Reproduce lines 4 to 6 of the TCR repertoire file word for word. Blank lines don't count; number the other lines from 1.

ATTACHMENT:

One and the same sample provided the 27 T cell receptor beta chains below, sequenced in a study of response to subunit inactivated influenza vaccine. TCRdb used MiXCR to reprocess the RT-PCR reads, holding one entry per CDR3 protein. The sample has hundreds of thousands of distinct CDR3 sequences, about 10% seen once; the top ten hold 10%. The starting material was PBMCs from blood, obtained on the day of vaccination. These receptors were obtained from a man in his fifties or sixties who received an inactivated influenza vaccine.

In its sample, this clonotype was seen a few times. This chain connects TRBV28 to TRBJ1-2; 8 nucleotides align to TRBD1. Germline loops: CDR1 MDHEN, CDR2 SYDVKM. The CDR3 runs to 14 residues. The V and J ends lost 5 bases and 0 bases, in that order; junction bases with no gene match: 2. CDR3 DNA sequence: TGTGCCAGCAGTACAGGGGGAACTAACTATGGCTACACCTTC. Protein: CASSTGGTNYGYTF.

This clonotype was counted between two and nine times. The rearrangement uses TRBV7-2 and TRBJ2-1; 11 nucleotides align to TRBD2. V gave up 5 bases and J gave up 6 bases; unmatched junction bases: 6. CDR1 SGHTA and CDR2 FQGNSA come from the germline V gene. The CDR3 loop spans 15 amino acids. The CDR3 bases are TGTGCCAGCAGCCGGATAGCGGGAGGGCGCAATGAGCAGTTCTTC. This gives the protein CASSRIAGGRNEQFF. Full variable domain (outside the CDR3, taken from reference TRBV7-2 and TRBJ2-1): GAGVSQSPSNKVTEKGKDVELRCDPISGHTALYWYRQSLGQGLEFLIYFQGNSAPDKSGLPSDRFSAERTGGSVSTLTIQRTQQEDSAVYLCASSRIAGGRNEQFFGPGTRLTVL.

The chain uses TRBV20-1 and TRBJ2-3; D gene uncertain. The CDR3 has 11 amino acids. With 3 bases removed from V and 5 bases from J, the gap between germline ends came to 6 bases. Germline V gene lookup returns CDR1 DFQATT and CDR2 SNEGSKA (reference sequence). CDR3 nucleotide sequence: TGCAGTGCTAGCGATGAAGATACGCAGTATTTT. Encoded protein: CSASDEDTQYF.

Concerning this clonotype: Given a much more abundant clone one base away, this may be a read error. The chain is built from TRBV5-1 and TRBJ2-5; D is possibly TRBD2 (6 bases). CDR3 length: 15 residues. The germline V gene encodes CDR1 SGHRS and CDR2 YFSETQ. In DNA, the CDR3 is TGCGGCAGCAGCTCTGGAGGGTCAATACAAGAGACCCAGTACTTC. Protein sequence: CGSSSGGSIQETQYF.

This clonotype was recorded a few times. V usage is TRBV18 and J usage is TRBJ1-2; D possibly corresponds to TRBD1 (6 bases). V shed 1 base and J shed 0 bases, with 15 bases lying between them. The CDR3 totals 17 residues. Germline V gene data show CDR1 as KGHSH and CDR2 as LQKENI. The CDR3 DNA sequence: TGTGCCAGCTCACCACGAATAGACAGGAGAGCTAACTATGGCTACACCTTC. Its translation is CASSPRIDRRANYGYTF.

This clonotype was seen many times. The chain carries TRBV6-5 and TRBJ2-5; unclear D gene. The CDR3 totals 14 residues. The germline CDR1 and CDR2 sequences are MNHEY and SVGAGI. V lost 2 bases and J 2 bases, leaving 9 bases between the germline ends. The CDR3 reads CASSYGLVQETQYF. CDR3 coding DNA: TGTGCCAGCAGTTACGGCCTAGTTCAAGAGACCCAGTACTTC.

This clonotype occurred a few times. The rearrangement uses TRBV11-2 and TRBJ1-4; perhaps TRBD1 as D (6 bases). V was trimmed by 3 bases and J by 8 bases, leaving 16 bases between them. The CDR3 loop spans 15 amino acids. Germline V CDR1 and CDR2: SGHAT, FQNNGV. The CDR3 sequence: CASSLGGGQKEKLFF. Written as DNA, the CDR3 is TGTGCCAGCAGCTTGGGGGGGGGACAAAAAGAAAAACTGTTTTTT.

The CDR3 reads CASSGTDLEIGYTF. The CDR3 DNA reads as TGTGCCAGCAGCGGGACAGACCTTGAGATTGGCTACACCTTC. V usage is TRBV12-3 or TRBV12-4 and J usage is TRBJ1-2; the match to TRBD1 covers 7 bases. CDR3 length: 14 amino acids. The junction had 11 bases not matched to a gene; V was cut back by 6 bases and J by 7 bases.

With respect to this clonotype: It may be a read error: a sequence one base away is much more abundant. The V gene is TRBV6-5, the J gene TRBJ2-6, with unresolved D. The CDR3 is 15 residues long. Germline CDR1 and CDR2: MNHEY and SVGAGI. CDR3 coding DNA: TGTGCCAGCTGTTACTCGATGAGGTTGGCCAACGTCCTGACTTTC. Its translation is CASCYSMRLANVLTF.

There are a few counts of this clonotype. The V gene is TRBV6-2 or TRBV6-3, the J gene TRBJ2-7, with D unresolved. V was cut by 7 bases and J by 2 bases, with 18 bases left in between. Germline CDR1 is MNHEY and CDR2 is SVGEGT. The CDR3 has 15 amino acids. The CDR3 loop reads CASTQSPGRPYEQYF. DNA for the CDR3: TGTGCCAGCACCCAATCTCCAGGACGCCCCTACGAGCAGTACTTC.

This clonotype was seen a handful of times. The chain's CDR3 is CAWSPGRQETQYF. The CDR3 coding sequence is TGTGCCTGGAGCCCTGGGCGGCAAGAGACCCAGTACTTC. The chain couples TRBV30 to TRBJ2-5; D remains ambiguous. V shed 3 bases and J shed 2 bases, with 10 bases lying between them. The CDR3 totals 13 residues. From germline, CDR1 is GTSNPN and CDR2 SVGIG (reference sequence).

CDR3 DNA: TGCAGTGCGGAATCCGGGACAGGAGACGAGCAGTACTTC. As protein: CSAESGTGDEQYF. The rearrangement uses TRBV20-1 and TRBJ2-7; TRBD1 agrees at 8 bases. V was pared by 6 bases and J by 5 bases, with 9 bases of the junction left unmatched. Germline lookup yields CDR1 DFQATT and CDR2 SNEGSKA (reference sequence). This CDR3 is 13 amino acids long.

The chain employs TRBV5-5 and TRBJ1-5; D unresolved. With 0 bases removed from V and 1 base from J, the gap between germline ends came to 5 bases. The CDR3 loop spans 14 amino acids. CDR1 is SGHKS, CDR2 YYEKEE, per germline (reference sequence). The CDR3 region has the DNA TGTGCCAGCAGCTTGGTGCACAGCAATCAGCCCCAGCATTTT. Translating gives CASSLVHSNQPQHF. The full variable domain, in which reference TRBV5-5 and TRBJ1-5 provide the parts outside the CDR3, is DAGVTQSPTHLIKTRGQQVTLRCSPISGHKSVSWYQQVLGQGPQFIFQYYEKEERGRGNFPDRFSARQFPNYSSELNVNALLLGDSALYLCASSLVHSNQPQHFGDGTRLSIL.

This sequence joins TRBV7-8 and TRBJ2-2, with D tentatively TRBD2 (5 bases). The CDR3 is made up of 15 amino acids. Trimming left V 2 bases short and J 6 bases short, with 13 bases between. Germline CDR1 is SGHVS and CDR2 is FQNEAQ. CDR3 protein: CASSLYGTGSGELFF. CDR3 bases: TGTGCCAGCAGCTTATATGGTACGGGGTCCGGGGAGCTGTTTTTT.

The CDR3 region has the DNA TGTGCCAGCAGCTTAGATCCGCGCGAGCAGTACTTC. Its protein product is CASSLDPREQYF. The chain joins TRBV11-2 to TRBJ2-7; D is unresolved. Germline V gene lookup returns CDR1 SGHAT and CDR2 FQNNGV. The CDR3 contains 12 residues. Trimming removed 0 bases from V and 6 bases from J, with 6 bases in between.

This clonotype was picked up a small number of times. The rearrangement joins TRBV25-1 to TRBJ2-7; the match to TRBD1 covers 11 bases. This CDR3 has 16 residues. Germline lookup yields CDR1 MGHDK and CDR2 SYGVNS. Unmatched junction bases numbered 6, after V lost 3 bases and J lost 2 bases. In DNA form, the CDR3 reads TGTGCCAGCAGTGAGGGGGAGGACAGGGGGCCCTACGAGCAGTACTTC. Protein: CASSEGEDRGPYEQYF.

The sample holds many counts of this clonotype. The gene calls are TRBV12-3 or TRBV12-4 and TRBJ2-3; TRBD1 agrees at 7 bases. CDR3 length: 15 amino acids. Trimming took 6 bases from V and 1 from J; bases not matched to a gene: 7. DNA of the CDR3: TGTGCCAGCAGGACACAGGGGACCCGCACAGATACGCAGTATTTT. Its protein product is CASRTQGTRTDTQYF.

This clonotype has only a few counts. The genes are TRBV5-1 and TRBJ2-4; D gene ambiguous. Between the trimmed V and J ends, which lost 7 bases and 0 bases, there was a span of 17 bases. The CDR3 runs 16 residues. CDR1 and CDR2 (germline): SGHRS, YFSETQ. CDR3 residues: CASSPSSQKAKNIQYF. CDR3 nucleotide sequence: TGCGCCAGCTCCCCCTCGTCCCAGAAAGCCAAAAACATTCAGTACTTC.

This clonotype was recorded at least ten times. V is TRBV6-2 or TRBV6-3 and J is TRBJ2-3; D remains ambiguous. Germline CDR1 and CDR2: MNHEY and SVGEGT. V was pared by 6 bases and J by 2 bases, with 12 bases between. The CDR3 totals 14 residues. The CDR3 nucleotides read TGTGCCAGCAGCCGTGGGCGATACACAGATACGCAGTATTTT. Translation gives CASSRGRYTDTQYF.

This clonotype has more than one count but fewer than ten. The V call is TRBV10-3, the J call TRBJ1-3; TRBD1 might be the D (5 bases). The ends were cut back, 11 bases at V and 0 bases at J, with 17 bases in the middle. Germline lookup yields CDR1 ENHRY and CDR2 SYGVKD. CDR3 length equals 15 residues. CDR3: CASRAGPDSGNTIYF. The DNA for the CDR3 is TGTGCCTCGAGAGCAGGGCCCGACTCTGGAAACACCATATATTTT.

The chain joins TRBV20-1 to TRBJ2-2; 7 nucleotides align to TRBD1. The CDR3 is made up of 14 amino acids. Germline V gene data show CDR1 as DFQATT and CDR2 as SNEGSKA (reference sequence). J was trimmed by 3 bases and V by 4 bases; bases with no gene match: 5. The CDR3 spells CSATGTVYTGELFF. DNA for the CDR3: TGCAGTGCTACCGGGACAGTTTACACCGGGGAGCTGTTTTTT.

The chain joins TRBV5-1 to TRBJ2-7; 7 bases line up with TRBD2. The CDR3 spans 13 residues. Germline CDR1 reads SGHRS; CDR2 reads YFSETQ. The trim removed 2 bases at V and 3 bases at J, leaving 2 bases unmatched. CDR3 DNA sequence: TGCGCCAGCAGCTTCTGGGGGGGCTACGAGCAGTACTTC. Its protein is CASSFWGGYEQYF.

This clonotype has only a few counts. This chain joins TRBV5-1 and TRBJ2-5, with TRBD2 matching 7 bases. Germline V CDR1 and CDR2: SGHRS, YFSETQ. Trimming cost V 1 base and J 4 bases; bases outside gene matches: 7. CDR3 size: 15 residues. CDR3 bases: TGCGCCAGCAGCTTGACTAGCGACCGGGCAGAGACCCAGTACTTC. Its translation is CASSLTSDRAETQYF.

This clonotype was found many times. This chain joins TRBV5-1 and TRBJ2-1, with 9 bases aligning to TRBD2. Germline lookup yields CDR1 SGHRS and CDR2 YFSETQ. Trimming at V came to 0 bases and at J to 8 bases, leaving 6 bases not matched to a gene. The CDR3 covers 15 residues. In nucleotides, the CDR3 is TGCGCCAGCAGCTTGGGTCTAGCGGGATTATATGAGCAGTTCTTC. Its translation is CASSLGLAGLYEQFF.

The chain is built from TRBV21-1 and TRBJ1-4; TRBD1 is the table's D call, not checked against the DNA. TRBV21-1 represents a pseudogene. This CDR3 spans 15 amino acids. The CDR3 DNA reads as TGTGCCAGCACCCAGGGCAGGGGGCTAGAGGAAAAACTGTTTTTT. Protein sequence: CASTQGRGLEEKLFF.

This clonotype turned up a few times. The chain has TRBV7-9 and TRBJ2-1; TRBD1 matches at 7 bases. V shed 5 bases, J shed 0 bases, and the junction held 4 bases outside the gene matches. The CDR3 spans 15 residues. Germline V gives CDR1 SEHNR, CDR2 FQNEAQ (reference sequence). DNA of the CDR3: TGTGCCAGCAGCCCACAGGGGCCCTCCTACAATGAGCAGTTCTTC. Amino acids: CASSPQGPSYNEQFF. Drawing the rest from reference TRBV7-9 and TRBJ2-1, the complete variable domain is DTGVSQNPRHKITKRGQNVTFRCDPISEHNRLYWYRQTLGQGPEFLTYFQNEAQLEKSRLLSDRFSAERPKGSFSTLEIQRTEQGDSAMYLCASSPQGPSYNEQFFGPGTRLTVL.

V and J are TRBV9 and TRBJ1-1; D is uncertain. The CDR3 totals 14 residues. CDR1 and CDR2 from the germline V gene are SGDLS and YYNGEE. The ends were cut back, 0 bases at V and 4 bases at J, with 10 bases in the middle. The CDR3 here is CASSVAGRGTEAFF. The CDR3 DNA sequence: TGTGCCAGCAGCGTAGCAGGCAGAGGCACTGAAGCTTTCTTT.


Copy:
The chain uses TRBV20-1 and TRBJ2-3; D gene uncertain. The CDR3 has 11 amino acids. With 3 bases removed from V and 5 bases from J, the gap between germline ends came to 6 bases. Germline V gene lookup returns CDR1 DFQATT and CDR2 SNEGSKA (reference sequence). CDR3 nucleotide sequence: TGCAGTGCTAGCGATGAAGATACGCAGTATTTT. Encoded protein: CSASDEDTQYF.

Concerning this clonotype: Given a much more abundant clone one base away, this may be a read error. The chain is built from TRBV5-1 and TRBJ2-5; D is possibly TRBD2 (6 bases). CDR3 length: 15 residues. The germline V gene encodes CDR1 SGHRS and CDR2 YFSETQ. In DNA, the CDR3 is TGCGGCAGCAGCTCTGGAGGGTCAATACAAGAGACCCAGTACTTC. Protein sequence: CGSSSGGSIQETQYF.

This clonotype was recorded a few times. V usage is TRBV18 and J usage is TRBJ1-2; D possibly corresponds to TRBD1 (6 bases). V shed 1 base and J shed 0 bases, with 15 bases lying between them. The CDR3 totals 17 residues. Germline V gene data show CDR1 as KGHSH and CDR2 as LQKENI. The CDR3 DNA sequence: TGTGCCAGCTCACCACGAATAGACAGGAGAGCTAACTATGGCTACACCTTC. Its translation is CASSPRIDRRANYGYTF.